Overthinking the Whitetail Rut…

2015 Whitetail Archery Corey Wilkinson I was driven to my keyboard this morning after my ritualistic browsing of the news and social media while I rub the sleep out of my eyes.  I encountered several threads on media sources that involved the disappointing 2015 whitetail rut in the Midwest.  Many claiming it to be the worst rut in years.  I have also talked to many hunters personally who share this feeling and are actively shopping for an explanation.  One explanation that seems to keep circling, is one captured by the Rut Predictions posted by several experts prior to the season.

Several respected field experts predicted that due to a full moon on Oct. 27th this year that the rut would be earlier than normal; and given that more traditional peak activity weeks were a little slow this year, many hunters are starting to buy into this logic.  While I am absolutely convinced that the current moon phase has a tremendous impact on deer movement, I am less convinced that the date of the second full moon following the autumnal equinox (the rutting moon) actually dictates the timing of the rut.  My observations over the last 24 hunting seasons has me adhering to the scientific principle of photoperiodism. This principle dictates that organisms will physiologically respond to the lengthening or shortening of daylight.  Since this cycle remains constant year in and year out, it stands to reason that this would be a more accurate system for producing fawns during the optimal time of the year.  If this is true then that must mean that we are overthinking an already perfect schedule of events in an effort to predict the best window to harvest a mature buck. I will do my best to simplify this schedule based on my personal observations and anecdotal evidence.

October 25th-31st, Seeking Phase: This period begins the seeking phase for the whitetail bucks. There may be a few older does that enter into their estrous cycle but it will be limited.  However, if she does enter estrous it is very likely that she will be accompanied by an upper age class buck.  If there is a cold snap this week it is one of your best chances of the season to kill a fully mature buck 5 ½ years old or older.

November 1st-7th, Chase Phase: If you want to see a lot of general buck activity this is consistently the best time frame of the year to do so.  There will be a lot of chasing, grunting, fighting, etc. during this week.  Provided you have decent weather this is your best opportunity to kill a respectable buck as many age classes of bucks will be very active.

November 8th-15th, Increasing Lock Down: General deer sightings will be reduced. Many of your herds’ does will be entering estrous; increasing in quantity to the peak of approx. Nov. 15th in the Midwest. Mature bucks will be killed during this time frame usually when they transition between or accompany estrous does.  A good cold snap that keeps the doe herd active can produce exciting hunts but warm weather will bring it to a stand-still.

November 16th-21st, Decreasing Lock Down: The number of estrous does will decrease dramatically daily. Mature bucks will be killed during this time frame when they transition between estrous does or accompany them. Cold weather becomes more likely and usually provides for productive hunts.  Food sources become active again with deer seeking recovery and family groups of does begin to regroup.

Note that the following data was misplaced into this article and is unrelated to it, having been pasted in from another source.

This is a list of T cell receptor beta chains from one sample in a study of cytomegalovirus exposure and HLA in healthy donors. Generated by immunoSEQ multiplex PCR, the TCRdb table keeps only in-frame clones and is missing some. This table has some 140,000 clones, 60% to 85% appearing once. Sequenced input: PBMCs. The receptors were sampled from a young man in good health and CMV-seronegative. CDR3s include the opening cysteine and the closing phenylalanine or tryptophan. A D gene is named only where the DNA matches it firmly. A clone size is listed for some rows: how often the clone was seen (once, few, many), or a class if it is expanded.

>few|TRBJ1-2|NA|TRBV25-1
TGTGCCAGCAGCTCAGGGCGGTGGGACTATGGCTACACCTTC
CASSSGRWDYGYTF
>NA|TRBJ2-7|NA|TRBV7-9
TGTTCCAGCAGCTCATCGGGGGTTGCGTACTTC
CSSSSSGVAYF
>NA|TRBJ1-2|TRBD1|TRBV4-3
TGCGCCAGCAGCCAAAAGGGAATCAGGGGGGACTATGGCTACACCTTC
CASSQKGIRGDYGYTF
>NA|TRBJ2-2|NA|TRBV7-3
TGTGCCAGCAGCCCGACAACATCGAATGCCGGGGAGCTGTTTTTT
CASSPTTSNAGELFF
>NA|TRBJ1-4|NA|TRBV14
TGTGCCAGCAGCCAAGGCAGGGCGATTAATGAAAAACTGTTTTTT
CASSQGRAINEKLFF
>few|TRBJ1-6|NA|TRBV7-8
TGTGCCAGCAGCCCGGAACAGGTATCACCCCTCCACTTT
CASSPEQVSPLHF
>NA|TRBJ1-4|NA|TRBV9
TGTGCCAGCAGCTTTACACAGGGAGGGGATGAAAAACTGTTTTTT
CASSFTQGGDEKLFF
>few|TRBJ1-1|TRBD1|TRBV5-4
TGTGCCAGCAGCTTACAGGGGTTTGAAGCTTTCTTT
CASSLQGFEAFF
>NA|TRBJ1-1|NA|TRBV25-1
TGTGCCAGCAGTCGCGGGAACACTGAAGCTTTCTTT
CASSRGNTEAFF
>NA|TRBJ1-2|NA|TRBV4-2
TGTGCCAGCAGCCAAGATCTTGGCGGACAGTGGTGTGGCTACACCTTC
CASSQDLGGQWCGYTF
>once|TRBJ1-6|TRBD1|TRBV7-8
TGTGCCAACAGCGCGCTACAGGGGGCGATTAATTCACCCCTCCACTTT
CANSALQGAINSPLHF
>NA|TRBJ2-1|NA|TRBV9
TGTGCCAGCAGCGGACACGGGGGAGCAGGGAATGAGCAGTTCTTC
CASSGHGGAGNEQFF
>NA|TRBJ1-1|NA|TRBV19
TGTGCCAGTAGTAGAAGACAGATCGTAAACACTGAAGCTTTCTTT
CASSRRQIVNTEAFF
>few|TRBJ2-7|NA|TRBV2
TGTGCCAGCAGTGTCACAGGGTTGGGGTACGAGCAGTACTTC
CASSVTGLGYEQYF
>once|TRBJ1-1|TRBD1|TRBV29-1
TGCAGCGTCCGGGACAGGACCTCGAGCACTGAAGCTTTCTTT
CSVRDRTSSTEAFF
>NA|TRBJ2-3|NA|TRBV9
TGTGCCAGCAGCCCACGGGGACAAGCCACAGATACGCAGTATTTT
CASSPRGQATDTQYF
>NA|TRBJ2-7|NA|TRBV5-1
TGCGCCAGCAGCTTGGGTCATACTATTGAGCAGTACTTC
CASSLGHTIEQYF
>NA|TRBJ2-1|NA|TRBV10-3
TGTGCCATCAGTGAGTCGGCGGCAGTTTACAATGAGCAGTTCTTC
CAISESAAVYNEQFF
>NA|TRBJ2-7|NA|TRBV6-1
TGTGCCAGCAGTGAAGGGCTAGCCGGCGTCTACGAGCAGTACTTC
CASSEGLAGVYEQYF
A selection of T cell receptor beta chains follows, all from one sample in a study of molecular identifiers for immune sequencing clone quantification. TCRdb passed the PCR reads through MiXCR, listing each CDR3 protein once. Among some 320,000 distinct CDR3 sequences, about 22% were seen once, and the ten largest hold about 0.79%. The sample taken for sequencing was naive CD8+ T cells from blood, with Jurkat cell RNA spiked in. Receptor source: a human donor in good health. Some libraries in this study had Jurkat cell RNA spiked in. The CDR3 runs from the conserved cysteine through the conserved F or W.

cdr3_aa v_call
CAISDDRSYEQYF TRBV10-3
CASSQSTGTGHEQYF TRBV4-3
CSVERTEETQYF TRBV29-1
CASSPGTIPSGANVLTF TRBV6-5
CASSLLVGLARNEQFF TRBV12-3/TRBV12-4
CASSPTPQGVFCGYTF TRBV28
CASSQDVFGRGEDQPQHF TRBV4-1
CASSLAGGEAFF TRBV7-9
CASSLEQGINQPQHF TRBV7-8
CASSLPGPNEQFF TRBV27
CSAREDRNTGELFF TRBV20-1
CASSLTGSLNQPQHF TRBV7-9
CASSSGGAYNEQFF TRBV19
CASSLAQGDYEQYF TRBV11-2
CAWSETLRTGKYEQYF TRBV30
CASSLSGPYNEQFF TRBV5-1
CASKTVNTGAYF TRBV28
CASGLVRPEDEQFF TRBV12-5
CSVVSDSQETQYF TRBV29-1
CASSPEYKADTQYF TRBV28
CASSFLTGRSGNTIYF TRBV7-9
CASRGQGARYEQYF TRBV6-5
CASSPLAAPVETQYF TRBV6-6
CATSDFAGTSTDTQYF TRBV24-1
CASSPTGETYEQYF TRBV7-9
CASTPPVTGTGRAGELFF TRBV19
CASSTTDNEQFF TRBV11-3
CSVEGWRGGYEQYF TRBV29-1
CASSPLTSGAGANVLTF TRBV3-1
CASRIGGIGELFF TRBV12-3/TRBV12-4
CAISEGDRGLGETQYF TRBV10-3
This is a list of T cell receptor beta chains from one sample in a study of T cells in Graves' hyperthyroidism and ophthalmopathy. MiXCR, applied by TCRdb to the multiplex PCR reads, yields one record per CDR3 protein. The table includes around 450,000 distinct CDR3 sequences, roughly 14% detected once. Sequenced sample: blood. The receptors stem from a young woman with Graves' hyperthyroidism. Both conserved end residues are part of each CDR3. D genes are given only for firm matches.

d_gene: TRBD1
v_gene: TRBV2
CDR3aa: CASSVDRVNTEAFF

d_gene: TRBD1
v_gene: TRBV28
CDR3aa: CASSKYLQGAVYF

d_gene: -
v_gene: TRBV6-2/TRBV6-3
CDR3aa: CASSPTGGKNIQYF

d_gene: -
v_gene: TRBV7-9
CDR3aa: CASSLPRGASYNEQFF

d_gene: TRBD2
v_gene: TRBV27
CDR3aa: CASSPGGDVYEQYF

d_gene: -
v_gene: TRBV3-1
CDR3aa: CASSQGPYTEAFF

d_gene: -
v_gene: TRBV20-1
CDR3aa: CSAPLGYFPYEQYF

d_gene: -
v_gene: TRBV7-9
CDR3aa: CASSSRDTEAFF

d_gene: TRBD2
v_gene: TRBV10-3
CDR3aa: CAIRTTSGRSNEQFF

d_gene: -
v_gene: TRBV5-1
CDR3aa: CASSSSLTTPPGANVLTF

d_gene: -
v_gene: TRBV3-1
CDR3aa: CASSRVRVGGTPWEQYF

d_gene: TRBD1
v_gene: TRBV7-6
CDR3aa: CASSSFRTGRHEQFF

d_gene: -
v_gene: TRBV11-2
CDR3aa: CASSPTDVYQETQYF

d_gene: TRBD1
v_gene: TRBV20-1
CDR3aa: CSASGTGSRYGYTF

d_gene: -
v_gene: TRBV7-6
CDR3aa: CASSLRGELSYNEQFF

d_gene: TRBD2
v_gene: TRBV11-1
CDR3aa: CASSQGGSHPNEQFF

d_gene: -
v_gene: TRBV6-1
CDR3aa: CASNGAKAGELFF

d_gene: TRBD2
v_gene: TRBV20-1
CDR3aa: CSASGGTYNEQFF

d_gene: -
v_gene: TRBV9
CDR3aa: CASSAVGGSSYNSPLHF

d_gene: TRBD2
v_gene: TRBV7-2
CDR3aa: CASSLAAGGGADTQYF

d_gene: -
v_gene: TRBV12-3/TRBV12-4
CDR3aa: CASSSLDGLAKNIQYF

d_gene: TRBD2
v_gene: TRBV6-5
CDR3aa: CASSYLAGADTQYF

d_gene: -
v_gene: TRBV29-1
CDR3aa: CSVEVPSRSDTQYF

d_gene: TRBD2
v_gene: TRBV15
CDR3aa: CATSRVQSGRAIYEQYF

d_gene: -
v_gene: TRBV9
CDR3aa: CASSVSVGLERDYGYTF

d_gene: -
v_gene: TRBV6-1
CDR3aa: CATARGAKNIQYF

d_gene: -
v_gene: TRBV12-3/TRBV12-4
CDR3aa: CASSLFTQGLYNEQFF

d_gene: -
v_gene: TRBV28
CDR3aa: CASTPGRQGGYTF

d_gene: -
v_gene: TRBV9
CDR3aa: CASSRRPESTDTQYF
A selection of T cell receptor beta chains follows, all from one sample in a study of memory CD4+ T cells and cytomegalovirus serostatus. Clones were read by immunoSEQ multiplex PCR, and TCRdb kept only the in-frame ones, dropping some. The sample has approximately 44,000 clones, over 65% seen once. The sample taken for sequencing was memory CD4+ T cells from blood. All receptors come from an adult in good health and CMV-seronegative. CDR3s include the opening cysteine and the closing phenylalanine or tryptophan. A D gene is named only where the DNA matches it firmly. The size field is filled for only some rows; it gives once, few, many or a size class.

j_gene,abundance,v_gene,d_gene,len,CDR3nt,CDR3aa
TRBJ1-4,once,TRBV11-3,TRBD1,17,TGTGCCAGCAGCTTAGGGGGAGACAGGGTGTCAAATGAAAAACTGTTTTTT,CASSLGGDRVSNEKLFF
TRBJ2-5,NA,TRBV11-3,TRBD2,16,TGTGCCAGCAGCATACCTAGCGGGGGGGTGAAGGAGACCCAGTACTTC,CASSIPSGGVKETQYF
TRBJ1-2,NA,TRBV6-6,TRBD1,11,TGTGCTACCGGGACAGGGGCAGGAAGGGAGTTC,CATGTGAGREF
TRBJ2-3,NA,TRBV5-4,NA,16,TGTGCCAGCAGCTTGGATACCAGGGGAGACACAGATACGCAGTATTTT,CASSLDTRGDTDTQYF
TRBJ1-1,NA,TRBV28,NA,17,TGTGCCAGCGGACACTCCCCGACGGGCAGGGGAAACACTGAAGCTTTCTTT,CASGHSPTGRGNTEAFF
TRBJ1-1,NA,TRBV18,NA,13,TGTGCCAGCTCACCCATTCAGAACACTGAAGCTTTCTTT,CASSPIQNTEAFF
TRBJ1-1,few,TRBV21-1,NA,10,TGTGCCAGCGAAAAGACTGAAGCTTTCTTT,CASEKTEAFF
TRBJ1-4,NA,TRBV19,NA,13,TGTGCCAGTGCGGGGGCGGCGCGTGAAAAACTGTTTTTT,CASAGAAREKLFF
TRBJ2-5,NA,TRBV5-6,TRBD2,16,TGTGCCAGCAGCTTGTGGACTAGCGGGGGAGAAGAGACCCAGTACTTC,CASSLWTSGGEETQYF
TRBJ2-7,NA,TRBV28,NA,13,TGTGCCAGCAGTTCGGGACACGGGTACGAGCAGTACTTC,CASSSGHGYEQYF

November 22nd-30th Post Peak Seeking:  To the casual observer the rut is over.  The deer herd seems to go back to their normal routines.  My feeling is that this is one of the best times of the year to kill the biggest and baddest your area has to offer.  The chaos of the rut is over, and this could bring out some upper age class bucks that aren’t as active participants in the “main event”.  There will also be some very aggressive mature bucks, who didn’t get their fill during the peak breeding, who could still be on the prowl.  If you watch the internet closely this period produces pairs of giant bucks locked up from fighting every year.  That should tell us something.

There are no hard dates in the natural world so these periods could likely vary a day or two by region or state, but this is a schedule of activity that I am confident is consistent year in and year out.  None of these periods will be a flurry of activity every day. Ultimately, there is no “one week” window that is going to be amazing every year. More realistically there will be several small windows that will be riddled with buck activity within a larger month-long window better defined as “The Rut”. I can say with near absolute certainty that during any of these time frames the following will apply: If there is a high-pressure cold snap or a strong frontal system that shakes up a weather pattern, people will experience the rut in all its’ glory. If it is unseasonably warm or stuck in a constant weather pattern for days on end, the rut will appear weak. Rest assured that no matter what the moon, the weather, or the rut prediction calendar says: the rut will go on as planned.

Corey J. Wilkinson

Last Updated: November 19th, 2015

12 thoughts on “Overthinking the Whitetail Rut…

  1. I am 52, I’ve shot my share of big buck,, more than any 3 of my friends I know, call me lucky?? I was born with a gift , from God himself!!!besides the rut, hunters need , to use there brains against these ,,, whitetail deer!! whitetail deer!!think like you have to survive!!!!!

  2. Corey,
    Love reading your blogs. Great information. I agree that daylight is the triggering factor for the rut. What most people don’t realize is when the weather is warmer most of your rutting activity will happen at night. Colder weather will get the does on their feet and moving more often, however if the weather is warm they are more likely to move at dawn and dusk when the temps are more tolerable. Here in S Tx we don’t even start looking for rut activity until the 2nd week of December. Keep on sharing your thoughts with us. You have great words of wisdom to share. Thank you for the helpful information. Whitetail hunting is a continuous learning curve!!

  3. Can’t say much! From the beginning to the end you are right on my 30+ years of hunting.

    My motto is hunt everyday of Novemeber that you can and every other day you hunt is a bonus!

  4. Very good artical!!! It described my bow hunting season to the T!!! I live in central Wisconsin and everything in this artical is 100% accurate information comparing it to Wisconsin. You should add the times of the month that you grunt, rattle, and hang certain sents. That’s information a lot of hunters could use.